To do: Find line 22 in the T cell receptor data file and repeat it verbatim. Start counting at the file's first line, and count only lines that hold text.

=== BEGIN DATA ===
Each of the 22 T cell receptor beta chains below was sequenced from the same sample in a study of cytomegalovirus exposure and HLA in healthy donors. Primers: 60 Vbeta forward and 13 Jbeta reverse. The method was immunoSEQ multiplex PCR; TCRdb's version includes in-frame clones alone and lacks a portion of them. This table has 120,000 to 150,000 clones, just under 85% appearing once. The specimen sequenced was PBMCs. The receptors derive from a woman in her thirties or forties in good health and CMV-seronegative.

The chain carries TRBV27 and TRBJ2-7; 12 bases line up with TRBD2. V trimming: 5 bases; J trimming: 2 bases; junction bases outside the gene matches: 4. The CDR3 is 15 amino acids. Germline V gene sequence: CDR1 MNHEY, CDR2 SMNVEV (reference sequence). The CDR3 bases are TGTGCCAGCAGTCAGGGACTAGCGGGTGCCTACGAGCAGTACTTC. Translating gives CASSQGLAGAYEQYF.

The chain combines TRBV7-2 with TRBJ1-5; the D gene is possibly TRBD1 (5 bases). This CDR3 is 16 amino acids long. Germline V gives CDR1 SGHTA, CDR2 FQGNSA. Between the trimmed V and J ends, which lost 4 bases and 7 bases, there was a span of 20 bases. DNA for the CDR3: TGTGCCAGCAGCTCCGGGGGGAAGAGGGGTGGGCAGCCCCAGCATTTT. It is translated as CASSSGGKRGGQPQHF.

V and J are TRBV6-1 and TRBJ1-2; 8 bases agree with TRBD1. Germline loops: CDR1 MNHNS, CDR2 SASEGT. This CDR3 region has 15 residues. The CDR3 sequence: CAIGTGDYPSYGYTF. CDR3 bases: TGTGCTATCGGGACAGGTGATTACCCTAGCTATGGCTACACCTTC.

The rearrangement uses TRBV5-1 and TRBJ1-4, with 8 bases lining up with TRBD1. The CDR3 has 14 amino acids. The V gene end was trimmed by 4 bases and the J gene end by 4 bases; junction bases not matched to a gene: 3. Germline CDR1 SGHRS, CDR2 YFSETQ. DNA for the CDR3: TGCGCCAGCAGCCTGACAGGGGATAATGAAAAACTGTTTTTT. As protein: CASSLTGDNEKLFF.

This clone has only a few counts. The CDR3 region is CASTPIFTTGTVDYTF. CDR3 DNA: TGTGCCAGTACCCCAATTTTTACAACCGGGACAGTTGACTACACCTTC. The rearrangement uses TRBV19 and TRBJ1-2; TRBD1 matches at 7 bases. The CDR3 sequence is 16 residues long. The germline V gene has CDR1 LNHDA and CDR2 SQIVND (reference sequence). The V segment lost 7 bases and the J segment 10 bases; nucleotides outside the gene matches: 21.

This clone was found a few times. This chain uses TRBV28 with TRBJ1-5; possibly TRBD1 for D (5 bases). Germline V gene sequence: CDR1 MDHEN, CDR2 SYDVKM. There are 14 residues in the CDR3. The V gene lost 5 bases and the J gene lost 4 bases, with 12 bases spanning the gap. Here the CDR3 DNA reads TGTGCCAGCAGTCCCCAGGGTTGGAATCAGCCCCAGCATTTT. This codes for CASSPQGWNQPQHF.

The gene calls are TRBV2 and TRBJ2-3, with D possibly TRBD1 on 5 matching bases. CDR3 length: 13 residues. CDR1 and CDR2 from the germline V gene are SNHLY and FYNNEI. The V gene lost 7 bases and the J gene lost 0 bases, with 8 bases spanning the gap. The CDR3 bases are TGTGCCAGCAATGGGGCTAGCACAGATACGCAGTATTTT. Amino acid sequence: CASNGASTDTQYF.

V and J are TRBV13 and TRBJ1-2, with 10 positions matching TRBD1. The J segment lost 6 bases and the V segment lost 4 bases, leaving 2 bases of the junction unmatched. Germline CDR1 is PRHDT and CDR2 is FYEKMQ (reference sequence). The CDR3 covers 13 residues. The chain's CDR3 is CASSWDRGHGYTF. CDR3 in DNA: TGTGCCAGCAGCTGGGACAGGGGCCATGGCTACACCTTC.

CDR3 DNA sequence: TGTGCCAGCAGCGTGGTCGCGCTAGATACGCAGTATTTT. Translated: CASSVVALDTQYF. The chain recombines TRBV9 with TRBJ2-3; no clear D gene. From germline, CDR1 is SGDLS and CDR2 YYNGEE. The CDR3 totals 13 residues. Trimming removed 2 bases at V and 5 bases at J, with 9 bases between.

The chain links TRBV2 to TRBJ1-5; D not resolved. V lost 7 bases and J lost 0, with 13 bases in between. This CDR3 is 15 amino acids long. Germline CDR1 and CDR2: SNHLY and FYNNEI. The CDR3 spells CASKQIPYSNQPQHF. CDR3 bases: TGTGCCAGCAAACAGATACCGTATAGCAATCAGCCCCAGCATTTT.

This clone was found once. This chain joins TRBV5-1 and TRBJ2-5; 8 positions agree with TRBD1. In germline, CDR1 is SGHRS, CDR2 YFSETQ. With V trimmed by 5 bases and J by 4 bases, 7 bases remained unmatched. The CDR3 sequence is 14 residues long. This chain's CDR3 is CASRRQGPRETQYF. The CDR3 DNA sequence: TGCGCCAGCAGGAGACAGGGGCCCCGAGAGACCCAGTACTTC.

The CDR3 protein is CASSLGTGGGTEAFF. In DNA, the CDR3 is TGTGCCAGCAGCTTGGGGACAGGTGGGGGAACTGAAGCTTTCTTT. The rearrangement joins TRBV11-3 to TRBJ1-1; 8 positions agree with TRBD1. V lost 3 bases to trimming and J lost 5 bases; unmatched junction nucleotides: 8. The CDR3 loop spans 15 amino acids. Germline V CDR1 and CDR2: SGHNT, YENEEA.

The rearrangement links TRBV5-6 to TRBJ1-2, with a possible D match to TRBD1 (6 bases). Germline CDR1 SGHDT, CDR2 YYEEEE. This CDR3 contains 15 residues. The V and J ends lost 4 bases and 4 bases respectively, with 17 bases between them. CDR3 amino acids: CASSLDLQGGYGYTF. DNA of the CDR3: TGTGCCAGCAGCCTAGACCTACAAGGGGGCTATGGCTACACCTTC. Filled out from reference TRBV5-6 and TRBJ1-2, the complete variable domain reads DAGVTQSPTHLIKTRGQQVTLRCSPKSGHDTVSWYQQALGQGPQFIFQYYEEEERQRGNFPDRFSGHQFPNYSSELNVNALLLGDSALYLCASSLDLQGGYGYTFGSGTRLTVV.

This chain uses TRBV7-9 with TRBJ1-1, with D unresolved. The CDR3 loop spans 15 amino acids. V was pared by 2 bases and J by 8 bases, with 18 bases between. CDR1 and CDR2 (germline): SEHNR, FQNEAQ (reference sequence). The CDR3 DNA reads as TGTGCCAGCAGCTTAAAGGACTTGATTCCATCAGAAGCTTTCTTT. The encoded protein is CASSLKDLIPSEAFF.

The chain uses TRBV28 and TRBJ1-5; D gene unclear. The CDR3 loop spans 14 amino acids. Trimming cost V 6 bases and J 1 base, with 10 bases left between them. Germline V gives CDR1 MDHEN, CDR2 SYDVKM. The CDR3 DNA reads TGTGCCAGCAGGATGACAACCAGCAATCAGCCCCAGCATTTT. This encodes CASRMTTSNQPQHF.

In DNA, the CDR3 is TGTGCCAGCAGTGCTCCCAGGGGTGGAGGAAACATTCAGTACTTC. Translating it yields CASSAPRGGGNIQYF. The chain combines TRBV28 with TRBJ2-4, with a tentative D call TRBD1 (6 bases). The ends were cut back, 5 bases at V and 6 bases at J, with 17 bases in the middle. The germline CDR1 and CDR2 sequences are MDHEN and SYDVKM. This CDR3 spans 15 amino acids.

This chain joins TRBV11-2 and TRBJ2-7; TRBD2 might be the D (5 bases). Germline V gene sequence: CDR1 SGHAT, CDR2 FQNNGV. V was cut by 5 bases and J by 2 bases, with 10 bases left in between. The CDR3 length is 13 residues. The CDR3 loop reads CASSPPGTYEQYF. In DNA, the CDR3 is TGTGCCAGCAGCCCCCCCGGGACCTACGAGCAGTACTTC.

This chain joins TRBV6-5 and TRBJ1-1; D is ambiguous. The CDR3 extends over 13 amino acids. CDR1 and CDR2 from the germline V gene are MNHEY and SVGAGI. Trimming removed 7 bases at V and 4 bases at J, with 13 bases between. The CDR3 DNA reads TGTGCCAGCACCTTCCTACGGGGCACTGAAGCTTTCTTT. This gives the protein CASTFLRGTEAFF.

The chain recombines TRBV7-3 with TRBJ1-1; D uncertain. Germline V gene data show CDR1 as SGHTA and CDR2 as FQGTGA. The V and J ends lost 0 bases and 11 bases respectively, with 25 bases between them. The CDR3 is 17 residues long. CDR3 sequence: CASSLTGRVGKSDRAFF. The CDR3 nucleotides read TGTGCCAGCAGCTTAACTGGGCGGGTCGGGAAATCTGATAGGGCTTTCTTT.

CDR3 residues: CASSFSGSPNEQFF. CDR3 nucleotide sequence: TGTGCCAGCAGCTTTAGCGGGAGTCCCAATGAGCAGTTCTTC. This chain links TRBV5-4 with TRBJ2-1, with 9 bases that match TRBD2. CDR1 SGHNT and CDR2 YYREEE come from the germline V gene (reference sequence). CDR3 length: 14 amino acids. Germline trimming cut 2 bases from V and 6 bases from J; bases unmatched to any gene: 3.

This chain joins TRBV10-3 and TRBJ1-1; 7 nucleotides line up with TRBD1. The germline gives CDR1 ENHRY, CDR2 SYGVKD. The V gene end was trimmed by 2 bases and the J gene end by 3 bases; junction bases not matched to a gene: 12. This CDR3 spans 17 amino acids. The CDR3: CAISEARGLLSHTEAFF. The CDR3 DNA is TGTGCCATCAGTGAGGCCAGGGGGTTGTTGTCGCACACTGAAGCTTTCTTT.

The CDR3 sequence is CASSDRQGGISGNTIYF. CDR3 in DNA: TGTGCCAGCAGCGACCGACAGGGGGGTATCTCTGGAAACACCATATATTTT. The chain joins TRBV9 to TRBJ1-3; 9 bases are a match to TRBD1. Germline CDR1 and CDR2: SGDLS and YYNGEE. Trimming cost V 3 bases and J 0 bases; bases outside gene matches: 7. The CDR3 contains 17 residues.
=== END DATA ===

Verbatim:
This chain joins TRBV10-3 and TRBJ1-1; 7 nucleotides line up with TRBD1. The germline gives CDR1 ENHRY, CDR2 SYGVKD. The V gene end was trimmed by 2 bases and the J gene end by 3 bases; junction bases not matched to a gene: 12. This CDR3 spans 17 amino acids. The CDR3: CAISEARGLLSHTEAFF. The CDR3 DNA is TGTGCCATCAGTGAGGCCAGGGGGTTGTTGTCGCACACTGAAGCTTTCTTT.